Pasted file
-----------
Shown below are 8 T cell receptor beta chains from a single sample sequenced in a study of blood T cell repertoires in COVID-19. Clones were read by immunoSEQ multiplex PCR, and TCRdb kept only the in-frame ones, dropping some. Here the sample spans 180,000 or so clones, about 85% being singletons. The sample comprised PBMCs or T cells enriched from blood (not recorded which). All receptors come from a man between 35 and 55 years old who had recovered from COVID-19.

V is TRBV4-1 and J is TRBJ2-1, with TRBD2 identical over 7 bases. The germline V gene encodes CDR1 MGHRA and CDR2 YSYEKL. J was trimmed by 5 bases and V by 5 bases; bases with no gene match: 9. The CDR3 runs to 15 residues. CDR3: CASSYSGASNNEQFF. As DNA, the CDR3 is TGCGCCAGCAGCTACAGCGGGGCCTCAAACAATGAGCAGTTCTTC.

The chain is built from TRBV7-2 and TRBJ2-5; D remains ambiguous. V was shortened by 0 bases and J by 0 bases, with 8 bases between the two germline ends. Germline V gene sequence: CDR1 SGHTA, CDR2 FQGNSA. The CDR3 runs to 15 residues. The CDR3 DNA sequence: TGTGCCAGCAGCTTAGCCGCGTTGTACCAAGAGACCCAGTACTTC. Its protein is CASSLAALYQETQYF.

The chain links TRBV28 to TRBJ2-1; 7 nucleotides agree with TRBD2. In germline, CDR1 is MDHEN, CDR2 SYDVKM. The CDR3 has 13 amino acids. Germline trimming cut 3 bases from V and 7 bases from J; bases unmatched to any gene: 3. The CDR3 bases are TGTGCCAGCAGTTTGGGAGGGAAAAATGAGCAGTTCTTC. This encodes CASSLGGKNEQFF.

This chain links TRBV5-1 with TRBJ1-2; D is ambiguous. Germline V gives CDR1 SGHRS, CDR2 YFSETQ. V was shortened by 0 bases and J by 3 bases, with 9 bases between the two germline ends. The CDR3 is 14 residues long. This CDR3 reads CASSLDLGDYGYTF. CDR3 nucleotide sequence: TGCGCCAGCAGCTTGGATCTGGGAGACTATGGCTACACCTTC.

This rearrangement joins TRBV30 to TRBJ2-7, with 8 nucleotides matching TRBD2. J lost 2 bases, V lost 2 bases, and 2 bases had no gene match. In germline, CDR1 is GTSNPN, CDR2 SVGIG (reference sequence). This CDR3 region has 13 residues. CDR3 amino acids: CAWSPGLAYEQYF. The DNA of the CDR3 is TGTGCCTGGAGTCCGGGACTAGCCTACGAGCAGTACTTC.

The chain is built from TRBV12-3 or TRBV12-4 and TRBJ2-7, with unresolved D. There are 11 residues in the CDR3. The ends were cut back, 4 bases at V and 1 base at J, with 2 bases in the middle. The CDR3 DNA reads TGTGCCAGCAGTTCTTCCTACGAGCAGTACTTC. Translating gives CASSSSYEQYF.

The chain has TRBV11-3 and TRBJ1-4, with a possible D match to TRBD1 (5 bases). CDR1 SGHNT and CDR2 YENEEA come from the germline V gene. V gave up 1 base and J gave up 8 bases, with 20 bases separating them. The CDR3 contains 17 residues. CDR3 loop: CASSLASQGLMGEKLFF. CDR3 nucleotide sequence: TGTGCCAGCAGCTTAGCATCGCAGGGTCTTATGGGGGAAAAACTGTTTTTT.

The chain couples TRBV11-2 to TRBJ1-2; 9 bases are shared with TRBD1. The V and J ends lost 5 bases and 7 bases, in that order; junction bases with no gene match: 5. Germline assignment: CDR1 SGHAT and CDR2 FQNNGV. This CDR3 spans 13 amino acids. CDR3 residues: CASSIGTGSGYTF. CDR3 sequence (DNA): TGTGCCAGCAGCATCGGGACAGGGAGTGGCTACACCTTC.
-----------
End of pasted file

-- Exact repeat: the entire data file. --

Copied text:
Shown below are 8 T cell receptor beta chains from a single sample sequenced in a study of blood T cell repertoires in COVID-19. Clones were read by immunoSEQ multiplex PCR, and TCRdb kept only the in-frame ones, dropping some. Here the sample spans 180,000 or so clones, about 85% being singletons. The sample comprised PBMCs or T cells enriched from blood (not recorded which). All receptors come from a man between 35 and 55 years old who had recovered from COVID-19.

V is TRBV4-1 and J is TRBJ2-1, with TRBD2 identical over 7 bases. The germline V gene encodes CDR1 MGHRA and CDR2 YSYEKL. J was trimmed by 5 bases and V by 5 bases; bases with no gene match: 9. The CDR3 runs to 15 residues. CDR3: CASSYSGASNNEQFF. As DNA, the CDR3 is TGCGCCAGCAGCTACAGCGGGGCCTCAAACAATGAGCAGTTCTTC.

The chain is built from TRBV7-2 and TRBJ2-5; D remains ambiguous. V was shortened by 0 bases and J by 0 bases, with 8 bases between the two germline ends. Germline V gene sequence: CDR1 SGHTA, CDR2 FQGNSA. The CDR3 runs to 15 residues. The CDR3 DNA sequence: TGTGCCAGCAGCTTAGCCGCGTTGTACCAAGAGACCCAGTACTTC. Its protein is CASSLAALYQETQYF.

The chain links TRBV28 to TRBJ2-1; 7 nucleotides agree with TRBD2. In germline, CDR1 is MDHEN, CDR2 SYDVKM. The CDR3 has 13 amino acids. Germline trimming cut 3 bases from V and 7 bases from J; bases unmatched to any gene: 3. The CDR3 bases are TGTGCCAGCAGTTTGGGAGGGAAAAATGAGCAGTTCTTC. This encodes CASSLGGKNEQFF.

This chain links TRBV5-1 with TRBJ1-2; D is ambiguous. Germline V gives CDR1 SGHRS, CDR2 YFSETQ. V was shortened by 0 bases and J by 3 bases, with 9 bases between the two germline ends. The CDR3 is 14 residues long. This CDR3 reads CASSLDLGDYGYTF. CDR3 nucleotide sequence: TGCGCCAGCAGCTTGGATCTGGGAGACTATGGCTACACCTTC.

This rearrangement joins TRBV30 to TRBJ2-7, with 8 nucleotides matching TRBD2. J lost 2 bases, V lost 2 bases, and 2 bases had no gene match. In germline, CDR1 is GTSNPN, CDR2 SVGIG (reference sequence). This CDR3 region has 13 residues. CDR3 amino acids: CAWSPGLAYEQYF. The DNA of the CDR3 is TGTGCCTGGAGTCCGGGACTAGCCTACGAGCAGTACTTC.

The chain is built from TRBV12-3 or TRBV12-4 and TRBJ2-7, with unresolved D. There are 11 residues in the CDR3. The ends were cut back, 4 bases at V and 1 base at J, with 2 bases in the middle. The CDR3 DNA reads TGTGCCAGCAGTTCTTCCTACGAGCAGTACTTC. Translating gives CASSSSYEQYF.

The chain has TRBV11-3 and TRBJ1-4, with a possible D match to TRBD1 (5 bases). CDR1 SGHNT and CDR2 YENEEA come from the germline V gene. V gave up 1 base and J gave up 8 bases, with 20 bases separating them. The CDR3 contains 17 residues. CDR3 loop: CASSLASQGLMGEKLFF. CDR3 nucleotide sequence: TGTGCCAGCAGCTTAGCATCGCAGGGTCTTATGGGGGAAAAACTGTTTTTT.

The chain couples TRBV11-2 to TRBJ1-2; 9 bases are shared with TRBD1. The V and J ends lost 5 bases and 7 bases, in that order; junction bases with no gene match: 5. Germline assignment: CDR1 SGHAT and CDR2 FQNNGV. This CDR3 spans 13 amino acids. CDR3 residues: CASSIGTGSGYTF. CDR3 sequence (DNA): TGTGCCAGCAGCATCGGGACAGGGAGTGGCTACACCTTC.